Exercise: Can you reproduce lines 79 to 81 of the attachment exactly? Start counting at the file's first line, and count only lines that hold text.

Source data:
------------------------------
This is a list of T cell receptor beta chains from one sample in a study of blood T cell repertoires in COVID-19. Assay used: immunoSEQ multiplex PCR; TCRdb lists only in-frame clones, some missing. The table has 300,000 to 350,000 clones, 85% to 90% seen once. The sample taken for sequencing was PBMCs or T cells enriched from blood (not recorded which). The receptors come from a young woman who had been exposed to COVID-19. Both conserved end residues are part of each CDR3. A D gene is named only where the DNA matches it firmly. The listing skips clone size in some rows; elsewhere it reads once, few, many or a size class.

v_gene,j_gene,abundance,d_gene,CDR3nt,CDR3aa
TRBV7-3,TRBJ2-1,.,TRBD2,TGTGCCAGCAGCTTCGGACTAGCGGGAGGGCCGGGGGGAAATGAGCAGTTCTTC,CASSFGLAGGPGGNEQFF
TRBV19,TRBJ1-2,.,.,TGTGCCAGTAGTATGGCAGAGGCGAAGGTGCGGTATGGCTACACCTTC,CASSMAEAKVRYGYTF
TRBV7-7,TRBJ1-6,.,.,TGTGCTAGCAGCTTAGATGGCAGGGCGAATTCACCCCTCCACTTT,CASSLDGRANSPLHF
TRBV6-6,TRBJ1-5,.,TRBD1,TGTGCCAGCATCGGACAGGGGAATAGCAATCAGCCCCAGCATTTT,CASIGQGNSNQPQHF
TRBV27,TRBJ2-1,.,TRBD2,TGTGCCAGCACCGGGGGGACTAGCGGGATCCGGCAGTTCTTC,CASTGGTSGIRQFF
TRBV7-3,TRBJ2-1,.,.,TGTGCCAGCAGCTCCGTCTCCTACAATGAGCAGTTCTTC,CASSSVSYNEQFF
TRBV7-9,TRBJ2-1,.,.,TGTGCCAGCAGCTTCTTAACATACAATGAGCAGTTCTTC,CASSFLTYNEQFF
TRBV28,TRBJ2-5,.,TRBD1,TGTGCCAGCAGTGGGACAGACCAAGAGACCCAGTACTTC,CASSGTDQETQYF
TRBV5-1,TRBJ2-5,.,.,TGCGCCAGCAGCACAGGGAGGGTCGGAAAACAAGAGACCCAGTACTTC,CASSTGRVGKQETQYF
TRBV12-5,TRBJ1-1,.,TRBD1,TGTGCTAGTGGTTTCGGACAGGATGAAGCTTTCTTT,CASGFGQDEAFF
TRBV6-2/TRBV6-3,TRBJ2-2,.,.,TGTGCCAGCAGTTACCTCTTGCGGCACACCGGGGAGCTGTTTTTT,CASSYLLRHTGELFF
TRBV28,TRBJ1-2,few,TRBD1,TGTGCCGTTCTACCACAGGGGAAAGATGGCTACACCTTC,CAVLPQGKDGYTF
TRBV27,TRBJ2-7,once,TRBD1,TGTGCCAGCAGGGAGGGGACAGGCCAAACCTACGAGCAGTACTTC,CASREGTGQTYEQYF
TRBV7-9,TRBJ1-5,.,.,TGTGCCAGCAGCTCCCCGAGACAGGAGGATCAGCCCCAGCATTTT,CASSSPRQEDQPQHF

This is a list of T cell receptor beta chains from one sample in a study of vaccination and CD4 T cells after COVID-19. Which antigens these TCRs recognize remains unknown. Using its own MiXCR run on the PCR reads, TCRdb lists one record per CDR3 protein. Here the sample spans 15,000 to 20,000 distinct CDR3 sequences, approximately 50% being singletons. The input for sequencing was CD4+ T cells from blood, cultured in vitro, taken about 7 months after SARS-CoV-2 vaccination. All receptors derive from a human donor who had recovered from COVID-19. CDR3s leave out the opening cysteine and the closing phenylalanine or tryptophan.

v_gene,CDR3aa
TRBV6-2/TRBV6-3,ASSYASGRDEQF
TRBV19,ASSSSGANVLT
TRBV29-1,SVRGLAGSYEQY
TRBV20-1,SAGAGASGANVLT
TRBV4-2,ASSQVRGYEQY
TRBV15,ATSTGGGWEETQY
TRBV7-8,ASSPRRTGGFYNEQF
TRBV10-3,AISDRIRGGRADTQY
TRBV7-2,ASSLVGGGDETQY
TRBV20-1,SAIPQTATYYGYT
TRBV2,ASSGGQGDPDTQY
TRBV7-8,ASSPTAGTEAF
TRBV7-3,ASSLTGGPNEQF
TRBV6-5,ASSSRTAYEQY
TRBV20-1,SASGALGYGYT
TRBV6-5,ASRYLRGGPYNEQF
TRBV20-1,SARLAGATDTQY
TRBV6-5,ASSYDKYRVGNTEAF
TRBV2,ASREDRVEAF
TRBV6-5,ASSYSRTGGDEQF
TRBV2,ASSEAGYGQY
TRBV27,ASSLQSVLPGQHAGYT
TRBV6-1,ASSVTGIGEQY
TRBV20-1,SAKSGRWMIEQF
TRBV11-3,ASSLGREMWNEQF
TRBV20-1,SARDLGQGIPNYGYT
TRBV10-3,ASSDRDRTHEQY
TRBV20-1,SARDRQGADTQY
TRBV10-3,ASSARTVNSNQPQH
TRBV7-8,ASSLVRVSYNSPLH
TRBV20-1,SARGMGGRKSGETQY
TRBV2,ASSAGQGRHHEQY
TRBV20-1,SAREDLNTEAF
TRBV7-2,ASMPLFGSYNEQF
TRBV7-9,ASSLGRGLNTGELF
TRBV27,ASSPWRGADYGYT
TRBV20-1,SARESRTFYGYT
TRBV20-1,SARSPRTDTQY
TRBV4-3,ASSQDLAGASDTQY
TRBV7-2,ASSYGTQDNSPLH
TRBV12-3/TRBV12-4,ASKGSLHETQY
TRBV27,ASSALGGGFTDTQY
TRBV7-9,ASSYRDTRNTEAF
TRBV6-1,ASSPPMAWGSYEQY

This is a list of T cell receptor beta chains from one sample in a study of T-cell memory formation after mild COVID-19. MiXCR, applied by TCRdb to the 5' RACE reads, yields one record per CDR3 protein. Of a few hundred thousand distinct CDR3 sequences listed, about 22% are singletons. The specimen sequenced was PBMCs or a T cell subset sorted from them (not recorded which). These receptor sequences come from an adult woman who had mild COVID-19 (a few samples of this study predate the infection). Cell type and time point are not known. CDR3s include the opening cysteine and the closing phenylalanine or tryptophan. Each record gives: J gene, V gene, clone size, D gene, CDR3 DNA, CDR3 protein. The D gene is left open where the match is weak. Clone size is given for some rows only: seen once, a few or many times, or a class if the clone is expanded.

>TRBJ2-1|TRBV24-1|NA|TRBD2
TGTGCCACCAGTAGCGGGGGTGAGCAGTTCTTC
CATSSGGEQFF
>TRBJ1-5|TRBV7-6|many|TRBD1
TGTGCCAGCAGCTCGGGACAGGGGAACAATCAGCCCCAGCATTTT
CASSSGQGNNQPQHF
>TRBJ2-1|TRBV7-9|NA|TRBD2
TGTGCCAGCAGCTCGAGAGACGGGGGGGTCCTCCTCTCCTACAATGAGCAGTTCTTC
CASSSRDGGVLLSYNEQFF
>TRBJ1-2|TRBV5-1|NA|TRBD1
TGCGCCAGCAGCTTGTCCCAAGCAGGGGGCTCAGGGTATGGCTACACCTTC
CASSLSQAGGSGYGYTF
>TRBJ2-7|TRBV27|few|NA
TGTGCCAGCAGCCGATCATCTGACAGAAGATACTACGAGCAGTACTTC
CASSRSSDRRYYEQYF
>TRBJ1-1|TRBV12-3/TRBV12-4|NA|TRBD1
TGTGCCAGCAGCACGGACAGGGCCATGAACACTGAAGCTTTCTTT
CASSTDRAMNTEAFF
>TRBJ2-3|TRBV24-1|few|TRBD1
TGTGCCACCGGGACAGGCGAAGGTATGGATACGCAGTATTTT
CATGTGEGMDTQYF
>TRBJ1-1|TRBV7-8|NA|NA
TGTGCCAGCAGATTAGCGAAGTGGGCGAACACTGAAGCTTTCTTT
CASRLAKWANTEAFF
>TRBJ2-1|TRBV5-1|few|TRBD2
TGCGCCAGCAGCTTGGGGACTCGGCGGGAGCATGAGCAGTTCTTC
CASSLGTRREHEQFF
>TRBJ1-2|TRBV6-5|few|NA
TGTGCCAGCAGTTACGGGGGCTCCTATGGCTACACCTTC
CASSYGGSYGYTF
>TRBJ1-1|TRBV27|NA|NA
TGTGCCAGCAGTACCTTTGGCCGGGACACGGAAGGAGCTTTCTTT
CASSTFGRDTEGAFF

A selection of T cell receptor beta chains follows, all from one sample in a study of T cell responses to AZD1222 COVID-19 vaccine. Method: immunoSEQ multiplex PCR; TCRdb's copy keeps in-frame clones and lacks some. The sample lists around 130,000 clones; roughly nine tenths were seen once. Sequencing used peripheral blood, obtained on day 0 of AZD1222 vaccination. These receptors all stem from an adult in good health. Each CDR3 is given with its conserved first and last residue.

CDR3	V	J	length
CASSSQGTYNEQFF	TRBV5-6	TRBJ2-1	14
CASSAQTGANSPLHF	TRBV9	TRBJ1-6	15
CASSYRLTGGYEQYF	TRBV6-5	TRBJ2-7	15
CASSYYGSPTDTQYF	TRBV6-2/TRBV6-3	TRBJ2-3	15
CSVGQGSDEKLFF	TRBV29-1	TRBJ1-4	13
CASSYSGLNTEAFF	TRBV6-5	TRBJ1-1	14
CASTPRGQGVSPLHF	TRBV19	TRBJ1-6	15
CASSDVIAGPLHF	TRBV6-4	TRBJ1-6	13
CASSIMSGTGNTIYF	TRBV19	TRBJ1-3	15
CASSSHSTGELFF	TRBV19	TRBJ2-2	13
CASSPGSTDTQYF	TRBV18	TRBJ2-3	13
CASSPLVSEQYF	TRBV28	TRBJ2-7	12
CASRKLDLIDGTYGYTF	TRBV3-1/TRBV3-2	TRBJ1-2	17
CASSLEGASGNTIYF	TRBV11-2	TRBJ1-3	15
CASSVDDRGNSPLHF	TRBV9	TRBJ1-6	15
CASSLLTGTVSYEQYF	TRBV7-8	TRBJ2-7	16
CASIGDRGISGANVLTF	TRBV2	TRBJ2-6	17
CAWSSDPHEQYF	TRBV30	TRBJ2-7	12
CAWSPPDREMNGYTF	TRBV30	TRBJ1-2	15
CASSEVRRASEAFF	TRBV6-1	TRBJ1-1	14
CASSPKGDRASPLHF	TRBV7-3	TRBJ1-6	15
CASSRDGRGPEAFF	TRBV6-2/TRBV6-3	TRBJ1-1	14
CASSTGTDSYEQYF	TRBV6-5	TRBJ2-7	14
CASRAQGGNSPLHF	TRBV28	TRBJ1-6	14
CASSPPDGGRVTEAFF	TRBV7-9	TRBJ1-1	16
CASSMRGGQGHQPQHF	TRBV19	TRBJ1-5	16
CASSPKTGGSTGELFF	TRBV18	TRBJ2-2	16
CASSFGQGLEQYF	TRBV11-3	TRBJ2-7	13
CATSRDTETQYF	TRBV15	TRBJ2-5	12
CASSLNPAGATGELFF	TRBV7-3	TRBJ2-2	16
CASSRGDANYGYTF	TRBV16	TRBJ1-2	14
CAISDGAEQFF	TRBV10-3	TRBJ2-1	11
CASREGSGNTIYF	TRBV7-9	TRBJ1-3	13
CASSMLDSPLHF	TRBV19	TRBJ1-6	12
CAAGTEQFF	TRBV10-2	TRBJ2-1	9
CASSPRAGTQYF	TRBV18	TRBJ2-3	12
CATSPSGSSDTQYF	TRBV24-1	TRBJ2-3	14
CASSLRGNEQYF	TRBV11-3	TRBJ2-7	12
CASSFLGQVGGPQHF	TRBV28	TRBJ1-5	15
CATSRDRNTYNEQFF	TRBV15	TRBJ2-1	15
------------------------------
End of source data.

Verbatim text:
>TRBJ1-1|TRBV12-3/TRBV12-4|NA|TRBD1
TGTGCCAGCAGCACGGACAGGGCCATGAACACTGAAGCTTTCTTT
CASSTDRAMNTEAFF